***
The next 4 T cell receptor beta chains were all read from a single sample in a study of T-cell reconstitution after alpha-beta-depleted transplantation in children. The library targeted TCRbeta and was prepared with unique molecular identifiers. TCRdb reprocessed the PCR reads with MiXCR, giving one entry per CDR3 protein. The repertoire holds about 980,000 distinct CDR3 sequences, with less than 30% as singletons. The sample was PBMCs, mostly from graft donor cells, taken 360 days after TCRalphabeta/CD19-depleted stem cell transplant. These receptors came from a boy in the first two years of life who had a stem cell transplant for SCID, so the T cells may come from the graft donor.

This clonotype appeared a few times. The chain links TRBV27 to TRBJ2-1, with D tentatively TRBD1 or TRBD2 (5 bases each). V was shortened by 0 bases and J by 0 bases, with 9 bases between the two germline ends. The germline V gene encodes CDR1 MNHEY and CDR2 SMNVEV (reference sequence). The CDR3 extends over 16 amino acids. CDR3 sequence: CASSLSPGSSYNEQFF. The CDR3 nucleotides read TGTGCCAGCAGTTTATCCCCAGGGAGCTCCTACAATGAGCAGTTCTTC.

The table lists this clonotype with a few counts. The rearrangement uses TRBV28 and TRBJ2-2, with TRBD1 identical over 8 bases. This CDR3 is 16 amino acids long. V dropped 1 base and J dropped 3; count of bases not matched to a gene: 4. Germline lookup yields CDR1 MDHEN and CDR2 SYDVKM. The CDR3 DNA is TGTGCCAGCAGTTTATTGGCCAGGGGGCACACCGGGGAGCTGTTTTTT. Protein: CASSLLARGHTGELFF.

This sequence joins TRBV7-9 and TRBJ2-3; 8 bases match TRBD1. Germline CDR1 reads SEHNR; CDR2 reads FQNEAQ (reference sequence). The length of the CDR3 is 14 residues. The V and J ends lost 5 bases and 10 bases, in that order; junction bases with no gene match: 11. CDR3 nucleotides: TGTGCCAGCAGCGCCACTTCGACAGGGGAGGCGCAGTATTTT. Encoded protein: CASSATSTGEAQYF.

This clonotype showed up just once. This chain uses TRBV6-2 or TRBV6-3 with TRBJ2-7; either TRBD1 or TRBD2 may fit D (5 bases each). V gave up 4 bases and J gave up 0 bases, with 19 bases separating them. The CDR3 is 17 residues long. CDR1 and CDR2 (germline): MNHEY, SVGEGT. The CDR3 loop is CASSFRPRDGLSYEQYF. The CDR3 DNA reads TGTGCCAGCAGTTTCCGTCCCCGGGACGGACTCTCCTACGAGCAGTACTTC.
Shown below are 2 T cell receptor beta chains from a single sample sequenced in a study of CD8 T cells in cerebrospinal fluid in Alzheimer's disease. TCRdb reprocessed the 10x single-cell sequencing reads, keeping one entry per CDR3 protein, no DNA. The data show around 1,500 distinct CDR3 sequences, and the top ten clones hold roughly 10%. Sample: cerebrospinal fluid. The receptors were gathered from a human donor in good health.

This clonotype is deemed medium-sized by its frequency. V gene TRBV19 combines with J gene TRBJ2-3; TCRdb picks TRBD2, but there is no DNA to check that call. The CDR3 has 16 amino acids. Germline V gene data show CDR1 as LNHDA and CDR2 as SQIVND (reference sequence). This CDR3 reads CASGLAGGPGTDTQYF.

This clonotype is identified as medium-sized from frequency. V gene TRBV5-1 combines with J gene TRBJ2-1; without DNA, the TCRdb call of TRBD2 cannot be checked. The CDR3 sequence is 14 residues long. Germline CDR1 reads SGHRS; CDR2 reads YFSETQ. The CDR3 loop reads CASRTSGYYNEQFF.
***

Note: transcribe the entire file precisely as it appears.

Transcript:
The next 4 T cell receptor beta chains were all read from a single sample in a study of T-cell reconstitution after alpha-beta-depleted transplantation in children. The library targeted TCRbeta and was prepared with unique molecular identifiers. TCRdb reprocessed the PCR reads with MiXCR, giving one entry per CDR3 protein. The repertoire holds about 980,000 distinct CDR3 sequences, with less than 30% as singletons. The sample was PBMCs, mostly from graft donor cells, taken 360 days after TCRalphabeta/CD19-depleted stem cell transplant. These receptors came from a boy in the first two years of life who had a stem cell transplant for SCID, so the T cells may come from the graft donor.

This clonotype appeared a few times. The chain links TRBV27 to TRBJ2-1, with D tentatively TRBD1 or TRBD2 (5 bases each). V was shortened by 0 bases and J by 0 bases, with 9 bases between the two germline ends. The germline V gene encodes CDR1 MNHEY and CDR2 SMNVEV (reference sequence). The CDR3 extends over 16 amino acids. CDR3 sequence: CASSLSPGSSYNEQFF. The CDR3 nucleotides read TGTGCCAGCAGTTTATCCCCAGGGAGCTCCTACAATGAGCAGTTCTTC.

The table lists this clonotype with a few counts. The rearrangement uses TRBV28 and TRBJ2-2, with TRBD1 identical over 8 bases. This CDR3 is 16 amino acids long. V dropped 1 base and J dropped 3; count of bases not matched to a gene: 4. Germline lookup yields CDR1 MDHEN and CDR2 SYDVKM. The CDR3 DNA is TGTGCCAGCAGTTTATTGGCCAGGGGGCACACCGGGGAGCTGTTTTTT. Protein: CASSLLARGHTGELFF.

This sequence joins TRBV7-9 and TRBJ2-3; 8 bases match TRBD1. Germline CDR1 reads SEHNR; CDR2 reads FQNEAQ (reference sequence). The length of the CDR3 is 14 residues. The V and J ends lost 5 bases and 10 bases, in that order; junction bases with no gene match: 11. CDR3 nucleotides: TGTGCCAGCAGCGCCACTTCGACAGGGGAGGCGCAGTATTTT. Encoded protein: CASSATSTGEAQYF.

This clonotype showed up just once. This chain uses TRBV6-2 or TRBV6-3 with TRBJ2-7; either TRBD1 or TRBD2 may fit D (5 bases each). V gave up 4 bases and J gave up 0 bases, with 19 bases separating them. The CDR3 is 17 residues long. CDR1 and CDR2 (germline): MNHEY, SVGEGT. The CDR3 loop is CASSFRPRDGLSYEQYF. The CDR3 DNA reads TGTGCCAGCAGTTTCCGTCCCCGGGACGGACTCTCCTACGAGCAGTACTTC.
Shown below are 2 T cell receptor beta chains from a single sample sequenced in a study of CD8 T cells in cerebrospinal fluid in Alzheimer's disease. TCRdb reprocessed the 10x single-cell sequencing reads, keeping one entry per CDR3 protein, no DNA. The data show around 1,500 distinct CDR3 sequences, and the top ten clones hold roughly 10%. Sample: cerebrospinal fluid. The receptors were gathered from a human donor in good health.

This clonotype is deemed medium-sized by its frequency. V gene TRBV19 combines with J gene TRBJ2-3; TCRdb picks TRBD2, but there is no DNA to check that call. The CDR3 has 16 amino acids. Germline V gene data show CDR1 as LNHDA and CDR2 as SQIVND (reference sequence). This CDR3 reads CASGLAGGPGTDTQYF.

This clonotype is identified as medium-sized from frequency. V gene TRBV5-1 combines with J gene TRBJ2-1; without DNA, the TCRdb call of TRBD2 cannot be checked. The CDR3 sequence is 14 residues long. Germline CDR1 reads SGHRS; CDR2 reads YFSETQ. The CDR3 loop reads CASRTSGYYNEQFF.